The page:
MrsSpringsteen 03-04-2012 01:57 PM

The person doing the bullying in a workplace or anywhere else is the one who isn't acting like an adult, not the victim of it. So I think the world bully is entirely age appropriate, considering their behavior. There are plenty of adult bullies in this world, and workplace bullying is a legitimate term that exists.

I saw The Artist Friday and the trailer for Bully the documentary was shown, just the trailer was pretty emotional. They really need to do something so that movie can be seen by kids. Adults need to see it too. They should NOT censor the language, yes..talk about a grotesque irony. It does remind me of censoring the 9/11 documentaries for language. Completely ridiculous.

deep 03-04-2012 04:40 PM

I think there is bullying in the work place. I think adults are capable of bullying. I think cyber-bullying is a form of bullying and adults participate in that. Ganging up is a form of bullying. I have seen occasional bullying in this forum.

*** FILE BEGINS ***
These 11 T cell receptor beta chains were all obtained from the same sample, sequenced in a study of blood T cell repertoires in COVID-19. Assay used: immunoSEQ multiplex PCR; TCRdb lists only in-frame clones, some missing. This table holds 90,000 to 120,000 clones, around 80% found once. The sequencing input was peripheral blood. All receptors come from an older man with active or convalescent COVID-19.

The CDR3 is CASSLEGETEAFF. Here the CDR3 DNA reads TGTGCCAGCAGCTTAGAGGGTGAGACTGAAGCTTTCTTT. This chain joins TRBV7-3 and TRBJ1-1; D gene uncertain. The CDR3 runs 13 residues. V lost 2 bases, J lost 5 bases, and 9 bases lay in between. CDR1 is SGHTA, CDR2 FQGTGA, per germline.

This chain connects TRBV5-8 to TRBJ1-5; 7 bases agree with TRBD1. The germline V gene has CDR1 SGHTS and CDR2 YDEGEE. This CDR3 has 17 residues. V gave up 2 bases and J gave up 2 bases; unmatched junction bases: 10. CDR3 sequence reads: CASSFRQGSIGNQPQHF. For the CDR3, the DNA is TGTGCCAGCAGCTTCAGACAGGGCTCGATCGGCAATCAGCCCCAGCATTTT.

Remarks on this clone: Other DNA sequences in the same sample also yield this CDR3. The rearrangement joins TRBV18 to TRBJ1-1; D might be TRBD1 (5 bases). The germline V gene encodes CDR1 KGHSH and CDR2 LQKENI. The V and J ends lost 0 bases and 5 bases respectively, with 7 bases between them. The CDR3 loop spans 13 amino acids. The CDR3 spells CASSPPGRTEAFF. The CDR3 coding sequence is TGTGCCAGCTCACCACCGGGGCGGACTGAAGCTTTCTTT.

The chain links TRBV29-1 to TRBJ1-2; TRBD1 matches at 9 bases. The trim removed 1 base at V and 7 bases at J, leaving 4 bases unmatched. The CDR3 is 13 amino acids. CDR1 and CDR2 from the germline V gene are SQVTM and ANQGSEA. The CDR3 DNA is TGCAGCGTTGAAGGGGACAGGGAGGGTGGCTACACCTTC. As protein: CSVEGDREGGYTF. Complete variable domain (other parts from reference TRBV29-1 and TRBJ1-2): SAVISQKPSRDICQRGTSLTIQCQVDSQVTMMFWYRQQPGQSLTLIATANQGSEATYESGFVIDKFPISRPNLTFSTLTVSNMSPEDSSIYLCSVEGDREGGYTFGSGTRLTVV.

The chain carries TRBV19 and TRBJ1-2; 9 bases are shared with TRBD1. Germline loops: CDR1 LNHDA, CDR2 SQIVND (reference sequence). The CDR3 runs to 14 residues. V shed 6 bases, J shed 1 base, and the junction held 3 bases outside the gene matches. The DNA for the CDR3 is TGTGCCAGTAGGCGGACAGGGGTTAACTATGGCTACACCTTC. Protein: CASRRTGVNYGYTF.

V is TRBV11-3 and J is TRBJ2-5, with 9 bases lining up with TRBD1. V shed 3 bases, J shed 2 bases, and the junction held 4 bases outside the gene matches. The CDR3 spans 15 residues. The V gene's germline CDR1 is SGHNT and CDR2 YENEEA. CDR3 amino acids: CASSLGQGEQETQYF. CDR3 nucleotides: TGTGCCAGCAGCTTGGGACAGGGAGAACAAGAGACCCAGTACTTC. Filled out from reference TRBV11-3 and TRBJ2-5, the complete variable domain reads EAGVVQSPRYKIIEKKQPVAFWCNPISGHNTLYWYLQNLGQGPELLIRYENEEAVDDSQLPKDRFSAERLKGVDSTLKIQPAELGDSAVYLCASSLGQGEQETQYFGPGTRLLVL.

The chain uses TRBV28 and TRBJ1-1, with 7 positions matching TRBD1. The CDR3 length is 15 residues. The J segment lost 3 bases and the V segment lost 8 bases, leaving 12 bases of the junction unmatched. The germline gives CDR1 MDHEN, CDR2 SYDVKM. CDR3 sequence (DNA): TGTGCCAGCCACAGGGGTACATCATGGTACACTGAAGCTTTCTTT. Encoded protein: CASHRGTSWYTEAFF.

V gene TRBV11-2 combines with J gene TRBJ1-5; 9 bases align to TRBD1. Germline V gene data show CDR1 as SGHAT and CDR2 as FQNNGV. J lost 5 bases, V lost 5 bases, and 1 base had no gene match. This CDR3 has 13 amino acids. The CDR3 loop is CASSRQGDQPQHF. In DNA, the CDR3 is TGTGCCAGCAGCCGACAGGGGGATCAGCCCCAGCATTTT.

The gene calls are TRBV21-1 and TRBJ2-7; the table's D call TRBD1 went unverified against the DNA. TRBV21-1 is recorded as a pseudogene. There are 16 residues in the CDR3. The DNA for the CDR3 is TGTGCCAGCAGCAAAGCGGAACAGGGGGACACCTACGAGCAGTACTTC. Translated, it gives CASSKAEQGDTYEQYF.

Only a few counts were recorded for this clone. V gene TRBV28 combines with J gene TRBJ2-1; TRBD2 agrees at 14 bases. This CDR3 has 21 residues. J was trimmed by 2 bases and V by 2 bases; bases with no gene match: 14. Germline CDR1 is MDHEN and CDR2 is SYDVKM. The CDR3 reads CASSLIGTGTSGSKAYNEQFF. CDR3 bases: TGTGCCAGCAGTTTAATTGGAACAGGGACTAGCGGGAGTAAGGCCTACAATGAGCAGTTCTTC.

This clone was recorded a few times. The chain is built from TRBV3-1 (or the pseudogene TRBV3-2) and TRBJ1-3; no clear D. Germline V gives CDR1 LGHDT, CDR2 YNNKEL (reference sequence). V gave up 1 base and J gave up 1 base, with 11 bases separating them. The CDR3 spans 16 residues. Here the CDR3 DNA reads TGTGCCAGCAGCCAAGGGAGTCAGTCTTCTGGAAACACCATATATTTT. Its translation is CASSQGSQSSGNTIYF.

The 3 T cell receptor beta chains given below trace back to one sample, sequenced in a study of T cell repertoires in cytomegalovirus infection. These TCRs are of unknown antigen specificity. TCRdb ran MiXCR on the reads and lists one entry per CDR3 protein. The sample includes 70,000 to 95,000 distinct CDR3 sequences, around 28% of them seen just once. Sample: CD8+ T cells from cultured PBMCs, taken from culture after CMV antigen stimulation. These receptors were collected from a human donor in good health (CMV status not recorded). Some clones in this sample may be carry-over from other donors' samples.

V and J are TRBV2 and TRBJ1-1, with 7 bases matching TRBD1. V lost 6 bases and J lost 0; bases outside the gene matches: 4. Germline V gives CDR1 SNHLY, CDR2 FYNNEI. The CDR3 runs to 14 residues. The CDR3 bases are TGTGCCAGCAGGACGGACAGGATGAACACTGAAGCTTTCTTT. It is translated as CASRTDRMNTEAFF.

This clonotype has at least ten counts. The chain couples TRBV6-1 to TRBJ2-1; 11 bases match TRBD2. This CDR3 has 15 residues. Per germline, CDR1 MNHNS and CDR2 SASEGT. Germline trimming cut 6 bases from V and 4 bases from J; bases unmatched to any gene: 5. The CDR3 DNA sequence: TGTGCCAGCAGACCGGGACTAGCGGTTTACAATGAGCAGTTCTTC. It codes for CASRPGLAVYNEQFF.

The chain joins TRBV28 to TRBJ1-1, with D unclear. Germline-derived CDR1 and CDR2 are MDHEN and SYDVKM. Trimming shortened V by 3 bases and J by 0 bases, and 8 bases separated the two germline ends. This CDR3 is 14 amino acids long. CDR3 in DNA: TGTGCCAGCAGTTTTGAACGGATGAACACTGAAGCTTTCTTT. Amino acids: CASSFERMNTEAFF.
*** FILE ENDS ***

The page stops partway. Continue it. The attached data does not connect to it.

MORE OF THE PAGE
There was an article in my local paper about a large judgment because of workplace bullying

California physician assistant wins $168 million in bullying suit - latimes.com

HBK-79 03-05-2012 06:06 PM

Hey guys. I think I may have dealt with several episodes of workplace bullying at my last job.

During my 18 months there, my boss at the time was the most unprofessional manager that I've ever come across. She would always raise her voice at me and give me dirty looks. She would also rudely criticize and scrutinize everything that I did.

Worse, she would say to me the most hurtful things:

"I don't care what you did at your last job"
"I don't like your personality"
"I don't have any confidence in you"
"I don't know why you have to be different from us"
"It's too exhausting to deal with you"

Needless to say, she eventually fired me.

Do you guys think I deserved to be treated like that?

Jive Turkey 03-05-2012 06:10 PM

How could we possibly answer that when we've never seen you work?

deep 03-05-2012 06:12 PM

not much context

were you a member of a barbershop quartet?